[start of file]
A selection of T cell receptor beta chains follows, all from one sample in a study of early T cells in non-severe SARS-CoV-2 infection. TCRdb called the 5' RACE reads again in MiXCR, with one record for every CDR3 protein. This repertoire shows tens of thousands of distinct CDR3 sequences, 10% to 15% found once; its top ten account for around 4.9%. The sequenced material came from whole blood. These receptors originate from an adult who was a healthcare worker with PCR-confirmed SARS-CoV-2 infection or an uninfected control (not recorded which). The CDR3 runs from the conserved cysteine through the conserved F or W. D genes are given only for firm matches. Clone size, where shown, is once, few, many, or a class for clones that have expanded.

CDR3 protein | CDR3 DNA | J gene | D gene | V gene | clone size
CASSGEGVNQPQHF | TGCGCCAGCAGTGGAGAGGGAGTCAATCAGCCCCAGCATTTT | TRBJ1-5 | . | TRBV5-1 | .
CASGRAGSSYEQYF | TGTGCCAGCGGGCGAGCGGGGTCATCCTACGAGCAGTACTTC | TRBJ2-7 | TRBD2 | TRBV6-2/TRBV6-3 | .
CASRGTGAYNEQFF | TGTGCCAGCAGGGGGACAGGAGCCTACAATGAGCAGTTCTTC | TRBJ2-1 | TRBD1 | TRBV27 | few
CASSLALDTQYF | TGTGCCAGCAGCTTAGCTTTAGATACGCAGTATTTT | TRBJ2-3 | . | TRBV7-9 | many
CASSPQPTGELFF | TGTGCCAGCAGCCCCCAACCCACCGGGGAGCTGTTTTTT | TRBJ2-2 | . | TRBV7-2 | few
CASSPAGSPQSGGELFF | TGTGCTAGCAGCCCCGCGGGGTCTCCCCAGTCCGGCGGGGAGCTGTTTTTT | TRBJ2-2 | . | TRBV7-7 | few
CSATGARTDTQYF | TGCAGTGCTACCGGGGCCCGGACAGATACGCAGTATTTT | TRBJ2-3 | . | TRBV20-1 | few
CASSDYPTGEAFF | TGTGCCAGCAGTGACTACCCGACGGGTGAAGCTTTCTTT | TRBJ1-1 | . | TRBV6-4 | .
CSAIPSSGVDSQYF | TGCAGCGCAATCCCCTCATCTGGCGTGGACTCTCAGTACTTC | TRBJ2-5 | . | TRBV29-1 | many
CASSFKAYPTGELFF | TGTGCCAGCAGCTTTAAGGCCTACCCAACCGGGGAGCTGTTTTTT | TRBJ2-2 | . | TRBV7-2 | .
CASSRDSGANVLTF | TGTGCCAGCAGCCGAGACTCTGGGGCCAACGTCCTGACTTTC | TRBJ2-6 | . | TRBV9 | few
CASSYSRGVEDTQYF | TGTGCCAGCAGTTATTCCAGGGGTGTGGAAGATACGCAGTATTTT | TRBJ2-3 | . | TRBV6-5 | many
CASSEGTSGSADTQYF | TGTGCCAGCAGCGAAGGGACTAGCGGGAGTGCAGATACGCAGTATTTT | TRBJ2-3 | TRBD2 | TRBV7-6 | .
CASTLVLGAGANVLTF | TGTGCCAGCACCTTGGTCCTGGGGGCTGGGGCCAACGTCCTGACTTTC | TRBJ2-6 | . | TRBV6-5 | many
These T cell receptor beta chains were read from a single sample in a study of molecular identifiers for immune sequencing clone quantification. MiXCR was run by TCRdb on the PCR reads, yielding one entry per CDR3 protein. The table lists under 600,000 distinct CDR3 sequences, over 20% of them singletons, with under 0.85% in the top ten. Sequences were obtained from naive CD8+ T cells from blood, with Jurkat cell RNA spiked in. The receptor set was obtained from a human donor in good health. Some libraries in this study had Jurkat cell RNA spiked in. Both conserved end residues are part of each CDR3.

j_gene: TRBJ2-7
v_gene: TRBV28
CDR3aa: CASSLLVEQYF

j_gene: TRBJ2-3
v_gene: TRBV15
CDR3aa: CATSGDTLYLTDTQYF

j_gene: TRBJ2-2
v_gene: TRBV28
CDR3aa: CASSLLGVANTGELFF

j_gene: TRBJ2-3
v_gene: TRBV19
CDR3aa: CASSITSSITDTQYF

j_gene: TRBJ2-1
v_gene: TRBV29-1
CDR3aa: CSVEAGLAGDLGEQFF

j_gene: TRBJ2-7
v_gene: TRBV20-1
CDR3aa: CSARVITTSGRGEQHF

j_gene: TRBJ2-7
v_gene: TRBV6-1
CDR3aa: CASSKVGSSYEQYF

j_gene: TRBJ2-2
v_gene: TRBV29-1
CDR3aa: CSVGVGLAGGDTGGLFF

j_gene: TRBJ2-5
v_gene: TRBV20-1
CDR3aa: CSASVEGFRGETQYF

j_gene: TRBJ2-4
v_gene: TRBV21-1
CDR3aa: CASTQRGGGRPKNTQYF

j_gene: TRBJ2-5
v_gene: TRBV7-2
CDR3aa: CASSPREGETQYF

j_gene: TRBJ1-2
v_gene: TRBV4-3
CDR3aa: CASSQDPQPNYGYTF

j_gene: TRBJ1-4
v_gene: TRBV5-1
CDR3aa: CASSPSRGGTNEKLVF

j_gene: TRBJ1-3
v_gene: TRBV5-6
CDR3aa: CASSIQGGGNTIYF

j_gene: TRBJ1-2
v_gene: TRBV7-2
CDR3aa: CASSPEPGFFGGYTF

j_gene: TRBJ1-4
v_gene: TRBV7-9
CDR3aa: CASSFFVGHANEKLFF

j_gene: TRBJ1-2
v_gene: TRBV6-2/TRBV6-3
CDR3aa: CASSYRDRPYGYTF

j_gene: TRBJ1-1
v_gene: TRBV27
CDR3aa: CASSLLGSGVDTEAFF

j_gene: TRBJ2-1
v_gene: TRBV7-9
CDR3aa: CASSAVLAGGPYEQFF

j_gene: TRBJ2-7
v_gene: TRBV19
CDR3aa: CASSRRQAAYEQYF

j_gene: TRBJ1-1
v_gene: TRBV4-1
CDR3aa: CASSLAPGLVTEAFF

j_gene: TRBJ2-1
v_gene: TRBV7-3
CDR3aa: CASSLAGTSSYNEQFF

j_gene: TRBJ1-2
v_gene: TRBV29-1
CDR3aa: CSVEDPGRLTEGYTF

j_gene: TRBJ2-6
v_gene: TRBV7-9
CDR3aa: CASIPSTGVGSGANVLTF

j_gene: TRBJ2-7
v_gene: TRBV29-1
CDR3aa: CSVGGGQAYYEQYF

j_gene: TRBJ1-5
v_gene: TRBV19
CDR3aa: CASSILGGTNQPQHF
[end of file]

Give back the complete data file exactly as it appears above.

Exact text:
A selection of T cell receptor beta chains follows, all from one sample in a study of early T cells in non-severe SARS-CoV-2 infection. TCRdb called the 5' RACE reads again in MiXCR, with one record for every CDR3 protein. This repertoire shows tens of thousands of distinct CDR3 sequences, 10% to 15% found once; its top ten account for around 4.9%. The sequenced material came from whole blood. These receptors originate from an adult who was a healthcare worker with PCR-confirmed SARS-CoV-2 infection or an uninfected control (not recorded which). The CDR3 runs from the conserved cysteine through the conserved F or W. D genes are given only for firm matches. Clone size, where shown, is once, few, many, or a class for clones that have expanded.

CDR3 protein | CDR3 DNA | J gene | D gene | V gene | clone size
CASSGEGVNQPQHF | TGCGCCAGCAGTGGAGAGGGAGTCAATCAGCCCCAGCATTTT | TRBJ1-5 | . | TRBV5-1 | .
CASGRAGSSYEQYF | TGTGCCAGCGGGCGAGCGGGGTCATCCTACGAGCAGTACTTC | TRBJ2-7 | TRBD2 | TRBV6-2/TRBV6-3 | .
CASRGTGAYNEQFF | TGTGCCAGCAGGGGGACAGGAGCCTACAATGAGCAGTTCTTC | TRBJ2-1 | TRBD1 | TRBV27 | few
CASSLALDTQYF | TGTGCCAGCAGCTTAGCTTTAGATACGCAGTATTTT | TRBJ2-3 | . | TRBV7-9 | many
CASSPQPTGELFF | TGTGCCAGCAGCCCCCAACCCACCGGGGAGCTGTTTTTT | TRBJ2-2 | . | TRBV7-2 | few
CASSPAGSPQSGGELFF | TGTGCTAGCAGCCCCGCGGGGTCTCCCCAGTCCGGCGGGGAGCTGTTTTTT | TRBJ2-2 | . | TRBV7-7 | few
CSATGARTDTQYF | TGCAGTGCTACCGGGGCCCGGACAGATACGCAGTATTTT | TRBJ2-3 | . | TRBV20-1 | few
CASSDYPTGEAFF | TGTGCCAGCAGTGACTACCCGACGGGTGAAGCTTTCTTT | TRBJ1-1 | . | TRBV6-4 | .
CSAIPSSGVDSQYF | TGCAGCGCAATCCCCTCATCTGGCGTGGACTCTCAGTACTTC | TRBJ2-5 | . | TRBV29-1 | many
CASSFKAYPTGELFF | TGTGCCAGCAGCTTTAAGGCCTACCCAACCGGGGAGCTGTTTTTT | TRBJ2-2 | . | TRBV7-2 | .
CASSRDSGANVLTF | TGTGCCAGCAGCCGAGACTCTGGGGCCAACGTCCTGACTTTC | TRBJ2-6 | . | TRBV9 | few
CASSYSRGVEDTQYF | TGTGCCAGCAGTTATTCCAGGGGTGTGGAAGATACGCAGTATTTT | TRBJ2-3 | . | TRBV6-5 | many
CASSEGTSGSADTQYF | TGTGCCAGCAGCGAAGGGACTAGCGGGAGTGCAGATACGCAGTATTTT | TRBJ2-3 | TRBD2 | TRBV7-6 | .
CASTLVLGAGANVLTF | TGTGCCAGCACCTTGGTCCTGGGGGCTGGGGCCAACGTCCTGACTTTC | TRBJ2-6 | . | TRBV6-5 | many
These T cell receptor beta chains were read from a single sample in a study of molecular identifiers for immune sequencing clone quantification. MiXCR was run by TCRdb on the PCR reads, yielding one entry per CDR3 protein. The table lists under 600,000 distinct CDR3 sequences, over 20% of them singletons, with under 0.85% in the top ten. Sequences were obtained from naive CD8+ T cells from blood, with Jurkat cell RNA spiked in. The receptor set was obtained from a human donor in good health. Some libraries in this study had Jurkat cell RNA spiked in. Both conserved end residues are part of each CDR3.

j_gene: TRBJ2-7
v_gene: TRBV28
CDR3aa: CASSLLVEQYF

j_gene: TRBJ2-3
v_gene: TRBV15
CDR3aa: CATSGDTLYLTDTQYF

j_gene: TRBJ2-2
v_gene: TRBV28
CDR3aa: CASSLLGVANTGELFF

j_gene: TRBJ2-3
v_gene: TRBV19
CDR3aa: CASSITSSITDTQYF

j_gene: TRBJ2-1
v_gene: TRBV29-1
CDR3aa: CSVEAGLAGDLGEQFF

j_gene: TRBJ2-7
v_gene: TRBV20-1
CDR3aa: CSARVITTSGRGEQHF

j_gene: TRBJ2-7
v_gene: TRBV6-1
CDR3aa: CASSKVGSSYEQYF

j_gene: TRBJ2-2
v_gene: TRBV29-1
CDR3aa: CSVGVGLAGGDTGGLFF

j_gene: TRBJ2-5
v_gene: TRBV20-1
CDR3aa: CSASVEGFRGETQYF

j_gene: TRBJ2-4
v_gene: TRBV21-1
CDR3aa: CASTQRGGGRPKNTQYF

j_gene: TRBJ2-5
v_gene: TRBV7-2
CDR3aa: CASSPREGETQYF

j_gene: TRBJ1-2
v_gene: TRBV4-3
CDR3aa: CASSQDPQPNYGYTF

j_gene: TRBJ1-4
v_gene: TRBV5-1
CDR3aa: CASSPSRGGTNEKLVF

j_gene: TRBJ1-3
v_gene: TRBV5-6
CDR3aa: CASSIQGGGNTIYF

j_gene: TRBJ1-2
v_gene: TRBV7-2
CDR3aa: CASSPEPGFFGGYTF

j_gene: TRBJ1-4
v_gene: TRBV7-9
CDR3aa: CASSFFVGHANEKLFF

j_gene: TRBJ1-2
v_gene: TRBV6-2/TRBV6-3
CDR3aa: CASSYRDRPYGYTF

j_gene: TRBJ1-1
v_gene: TRBV27
CDR3aa: CASSLLGSGVDTEAFF

j_gene: TRBJ2-1
v_gene: TRBV7-9
CDR3aa: CASSAVLAGGPYEQFF

j_gene: TRBJ2-7
v_gene: TRBV19
CDR3aa: CASSRRQAAYEQYF

j_gene: TRBJ1-1
v_gene: TRBV4-1
CDR3aa: CASSLAPGLVTEAFF

j_gene: TRBJ2-1
v_gene: TRBV7-3
CDR3aa: CASSLAGTSSYNEQFF

j_gene: TRBJ1-2
v_gene: TRBV29-1
CDR3aa: CSVEDPGRLTEGYTF

j_gene: TRBJ2-6
v_gene: TRBV7-9
CDR3aa: CASIPSTGVGSGANVLTF

j_gene: TRBJ2-7
v_gene: TRBV29-1
CDR3aa: CSVGGGQAYYEQYF

j_gene: TRBJ1-5
v_gene: TRBV19
CDR3aa: CASSILGGTNQPQHF